Being back in the world of Alex De Campi's Bankshot is a good feeling, though not one I've yet to fully understand. After last issue, we saw Marcus King - and how he became the unstoppable force he is - repaired by a controversial and dangerous science after being shot in the back and left for dead. Paralyzed, he was given a second chance and the ability to walk again, with some upgrades. Now, he fights for himself, with both the American government and his biggest adversary, a man known as the Dutchman, out to stop him. The only problem is that this is harder to gauge than is preferred.
A look into history is something that will always be popular, as so many of us love to find out what happened to those who came before us and share the stories of those who helped to pave the way for what we have now. These stories take a look at some of those people and events that helped to shape our world in one way or another.
An unusual category for a short film festival, this category featured a bunch of short pilots for television shows not yet being made. Mostly set as comedies, these shows are brief glimpses into what could be the next generation of television shows, and for the most part, that is a bright future, based on what was shown here.
This year's drama entries were nothing short of beautiful and well worth their name. Featuring some well-known names and some surprising newcomers, this was a mix of the darkly funny, the wonderfully aching, and the occasionally uncomfortable. It was nothing short of a beautiful mix of emotions and premises that really spoke to the heart.
Working in comedy can be high risk yet high reward, as it can all depend on your ability to get a certain reaction out of an audience. Plus, humor is very subjective, which makes it a great form of entertainment, but sometimes hard to pull off. Dark comedy, a sub-genre that blends comedic stylings with something a bit more unique, can be even more challenging, as it takes very taboo topics and depicts them in a funny and entertaining way, or puts a new spin on some well-worn comedic styles. The group of filmmakers at this year's HollyShorts were able to blend humor and discomfort very well, making for some very interesting films. As one of my favorite blocks as a whole of this year's festival, each film really brought something to the table.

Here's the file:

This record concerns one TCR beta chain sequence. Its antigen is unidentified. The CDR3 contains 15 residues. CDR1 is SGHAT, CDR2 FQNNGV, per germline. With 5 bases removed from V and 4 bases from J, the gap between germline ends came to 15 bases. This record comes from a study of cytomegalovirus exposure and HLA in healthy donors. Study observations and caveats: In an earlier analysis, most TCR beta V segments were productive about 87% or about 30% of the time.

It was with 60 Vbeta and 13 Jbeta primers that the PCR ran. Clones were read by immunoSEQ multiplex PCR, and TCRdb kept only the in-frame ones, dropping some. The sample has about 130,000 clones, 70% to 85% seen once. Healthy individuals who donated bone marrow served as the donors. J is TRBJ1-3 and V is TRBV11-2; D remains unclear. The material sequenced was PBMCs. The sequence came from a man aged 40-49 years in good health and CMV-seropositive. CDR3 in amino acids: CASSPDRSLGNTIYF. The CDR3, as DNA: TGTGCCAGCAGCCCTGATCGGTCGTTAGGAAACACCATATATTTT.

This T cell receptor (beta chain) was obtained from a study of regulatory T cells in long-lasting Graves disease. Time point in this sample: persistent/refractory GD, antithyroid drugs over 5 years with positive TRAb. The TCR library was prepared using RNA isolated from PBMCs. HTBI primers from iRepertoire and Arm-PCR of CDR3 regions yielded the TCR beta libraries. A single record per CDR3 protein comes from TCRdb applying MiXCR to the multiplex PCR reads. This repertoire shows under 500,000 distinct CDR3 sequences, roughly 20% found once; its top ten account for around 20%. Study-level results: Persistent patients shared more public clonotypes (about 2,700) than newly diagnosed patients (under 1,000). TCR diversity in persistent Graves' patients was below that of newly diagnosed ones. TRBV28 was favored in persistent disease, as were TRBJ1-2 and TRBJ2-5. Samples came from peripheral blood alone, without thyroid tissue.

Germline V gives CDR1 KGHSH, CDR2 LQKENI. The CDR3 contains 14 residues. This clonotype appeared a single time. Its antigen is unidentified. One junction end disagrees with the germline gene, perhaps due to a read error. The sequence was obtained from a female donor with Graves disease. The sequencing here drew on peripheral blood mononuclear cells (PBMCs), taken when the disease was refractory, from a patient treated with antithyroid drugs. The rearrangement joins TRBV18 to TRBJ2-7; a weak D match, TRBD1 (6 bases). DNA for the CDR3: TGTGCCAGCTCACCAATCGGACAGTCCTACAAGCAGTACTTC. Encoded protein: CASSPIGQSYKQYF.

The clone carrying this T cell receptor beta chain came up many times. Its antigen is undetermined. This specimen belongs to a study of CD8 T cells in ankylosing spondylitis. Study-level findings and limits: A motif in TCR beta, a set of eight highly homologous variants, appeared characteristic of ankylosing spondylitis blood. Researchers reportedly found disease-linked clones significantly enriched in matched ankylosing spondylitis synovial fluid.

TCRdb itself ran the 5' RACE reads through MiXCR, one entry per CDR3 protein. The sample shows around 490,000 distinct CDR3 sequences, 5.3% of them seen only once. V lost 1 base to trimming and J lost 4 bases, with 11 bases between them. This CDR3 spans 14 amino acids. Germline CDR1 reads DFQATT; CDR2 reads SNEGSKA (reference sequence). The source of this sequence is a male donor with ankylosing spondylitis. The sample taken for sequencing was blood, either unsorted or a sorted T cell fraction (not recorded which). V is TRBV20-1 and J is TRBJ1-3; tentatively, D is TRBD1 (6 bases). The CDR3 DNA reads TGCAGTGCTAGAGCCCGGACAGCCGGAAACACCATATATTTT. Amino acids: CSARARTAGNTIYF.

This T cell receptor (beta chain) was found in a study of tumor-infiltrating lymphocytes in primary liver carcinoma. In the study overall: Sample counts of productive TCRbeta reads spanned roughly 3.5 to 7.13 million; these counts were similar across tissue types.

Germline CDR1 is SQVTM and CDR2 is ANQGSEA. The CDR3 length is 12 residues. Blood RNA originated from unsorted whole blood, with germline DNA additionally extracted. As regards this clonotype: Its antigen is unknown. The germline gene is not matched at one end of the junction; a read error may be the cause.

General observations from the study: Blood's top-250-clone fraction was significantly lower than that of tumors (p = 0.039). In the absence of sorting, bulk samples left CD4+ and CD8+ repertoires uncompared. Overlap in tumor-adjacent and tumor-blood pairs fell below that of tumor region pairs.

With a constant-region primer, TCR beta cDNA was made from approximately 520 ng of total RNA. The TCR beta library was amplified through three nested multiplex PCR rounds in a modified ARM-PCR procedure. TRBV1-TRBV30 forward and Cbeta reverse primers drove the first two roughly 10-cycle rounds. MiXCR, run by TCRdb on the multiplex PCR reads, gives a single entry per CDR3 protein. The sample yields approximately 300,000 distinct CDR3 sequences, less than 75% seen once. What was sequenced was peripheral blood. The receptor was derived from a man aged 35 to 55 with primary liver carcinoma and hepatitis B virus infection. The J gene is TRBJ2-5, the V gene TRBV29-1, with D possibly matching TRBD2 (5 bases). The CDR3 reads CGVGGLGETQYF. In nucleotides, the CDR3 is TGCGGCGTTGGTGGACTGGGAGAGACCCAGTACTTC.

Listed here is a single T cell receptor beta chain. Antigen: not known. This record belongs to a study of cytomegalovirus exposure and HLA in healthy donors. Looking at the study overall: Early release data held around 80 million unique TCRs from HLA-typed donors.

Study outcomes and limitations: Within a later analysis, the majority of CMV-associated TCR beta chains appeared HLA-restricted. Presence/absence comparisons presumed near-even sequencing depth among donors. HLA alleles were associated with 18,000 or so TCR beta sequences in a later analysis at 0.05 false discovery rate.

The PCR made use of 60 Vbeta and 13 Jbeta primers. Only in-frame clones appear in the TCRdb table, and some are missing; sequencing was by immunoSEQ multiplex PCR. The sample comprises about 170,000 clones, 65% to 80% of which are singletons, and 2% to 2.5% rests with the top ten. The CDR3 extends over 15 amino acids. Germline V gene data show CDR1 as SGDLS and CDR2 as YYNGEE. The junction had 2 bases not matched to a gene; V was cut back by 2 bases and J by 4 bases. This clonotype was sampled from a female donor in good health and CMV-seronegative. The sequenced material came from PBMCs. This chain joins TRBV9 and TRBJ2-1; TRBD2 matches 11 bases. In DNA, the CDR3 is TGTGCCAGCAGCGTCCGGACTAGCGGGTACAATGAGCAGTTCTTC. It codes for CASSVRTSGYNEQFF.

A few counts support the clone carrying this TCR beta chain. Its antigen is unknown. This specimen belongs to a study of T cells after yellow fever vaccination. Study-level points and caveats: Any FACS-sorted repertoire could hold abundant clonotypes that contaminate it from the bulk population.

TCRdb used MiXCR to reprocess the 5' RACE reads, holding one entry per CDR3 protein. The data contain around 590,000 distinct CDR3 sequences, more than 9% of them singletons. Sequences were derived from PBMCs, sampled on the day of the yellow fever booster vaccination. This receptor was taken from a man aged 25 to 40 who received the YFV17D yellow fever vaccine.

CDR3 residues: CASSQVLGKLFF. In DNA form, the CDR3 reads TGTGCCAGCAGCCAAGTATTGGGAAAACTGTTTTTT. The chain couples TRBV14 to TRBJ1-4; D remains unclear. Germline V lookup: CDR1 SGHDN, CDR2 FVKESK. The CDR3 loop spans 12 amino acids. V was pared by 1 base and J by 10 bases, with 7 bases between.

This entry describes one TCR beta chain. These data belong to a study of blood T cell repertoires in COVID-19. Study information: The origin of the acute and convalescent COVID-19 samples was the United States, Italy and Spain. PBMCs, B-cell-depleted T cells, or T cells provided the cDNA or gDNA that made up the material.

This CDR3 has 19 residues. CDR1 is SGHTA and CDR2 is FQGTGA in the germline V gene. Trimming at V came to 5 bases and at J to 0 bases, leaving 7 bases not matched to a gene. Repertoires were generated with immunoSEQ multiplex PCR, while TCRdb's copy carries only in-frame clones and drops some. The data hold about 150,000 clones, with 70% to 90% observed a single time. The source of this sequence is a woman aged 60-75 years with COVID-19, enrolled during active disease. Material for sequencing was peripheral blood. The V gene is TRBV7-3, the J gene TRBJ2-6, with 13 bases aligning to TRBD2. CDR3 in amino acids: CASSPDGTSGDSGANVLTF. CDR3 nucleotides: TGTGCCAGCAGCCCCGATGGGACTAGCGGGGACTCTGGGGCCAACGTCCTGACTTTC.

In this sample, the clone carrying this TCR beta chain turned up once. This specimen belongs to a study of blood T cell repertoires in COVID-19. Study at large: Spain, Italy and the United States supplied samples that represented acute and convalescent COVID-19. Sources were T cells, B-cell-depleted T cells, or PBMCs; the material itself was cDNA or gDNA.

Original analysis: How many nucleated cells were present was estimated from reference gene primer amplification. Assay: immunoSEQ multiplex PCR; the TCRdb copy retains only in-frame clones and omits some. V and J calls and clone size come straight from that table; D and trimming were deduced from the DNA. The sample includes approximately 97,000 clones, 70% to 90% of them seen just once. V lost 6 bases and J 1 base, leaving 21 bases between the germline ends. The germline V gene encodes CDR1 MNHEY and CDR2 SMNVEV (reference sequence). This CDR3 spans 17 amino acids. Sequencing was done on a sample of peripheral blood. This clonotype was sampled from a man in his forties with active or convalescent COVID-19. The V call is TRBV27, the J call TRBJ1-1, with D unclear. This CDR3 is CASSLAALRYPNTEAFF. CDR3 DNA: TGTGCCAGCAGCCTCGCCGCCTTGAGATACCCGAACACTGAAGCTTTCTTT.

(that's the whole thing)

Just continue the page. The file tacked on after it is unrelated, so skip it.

This year's HollyShorts had a great cadre of films on their roster, and some of the more interesting ones were during the Period Piece block. With a focus on a time period, each one brings its own attitude and thoughts to whatever period it chose, with films ranging from World War II to the early 1990s and much, much more.
Dance and music are incredible art forms to express through film, as so much of it is subjective and much not actually spoken. From musicals to interpretive dance, these films push the boundaries of the way films can be made and how art can be expressed through different mediums.
One of the biggest parts of festivals like this is the ability to show off not just films from American creators, but those from other parts of the world, as well. This block of films focuses on international filmmakers, giving them all a chance to show the beauty of their work.
This year's HollyShorts Film Festival is full of brilliant minds creating beautiful films, all dedicated to a specific genre or audience. For this block of films, the creators were all focused on young people and their experiences. The filmmakers are both focused towards a younger audience and by a younger audience. With that being said, here are the selections for this year's Youth Block at 2017's HollyShorts.
The following is an interview with Daniella Rabbani, director and co-star of the film, OMA, which will soon be appearing as part of the 2017HollyShorts Film Festival. In this interview, Fanbase Press Contributor Russ Pirozek chats with Rabbani about the inspiration behind the film, the perspective that it offers on behalf of the survivors of the Holocaust, her creative process in working with the cast and crew, and more!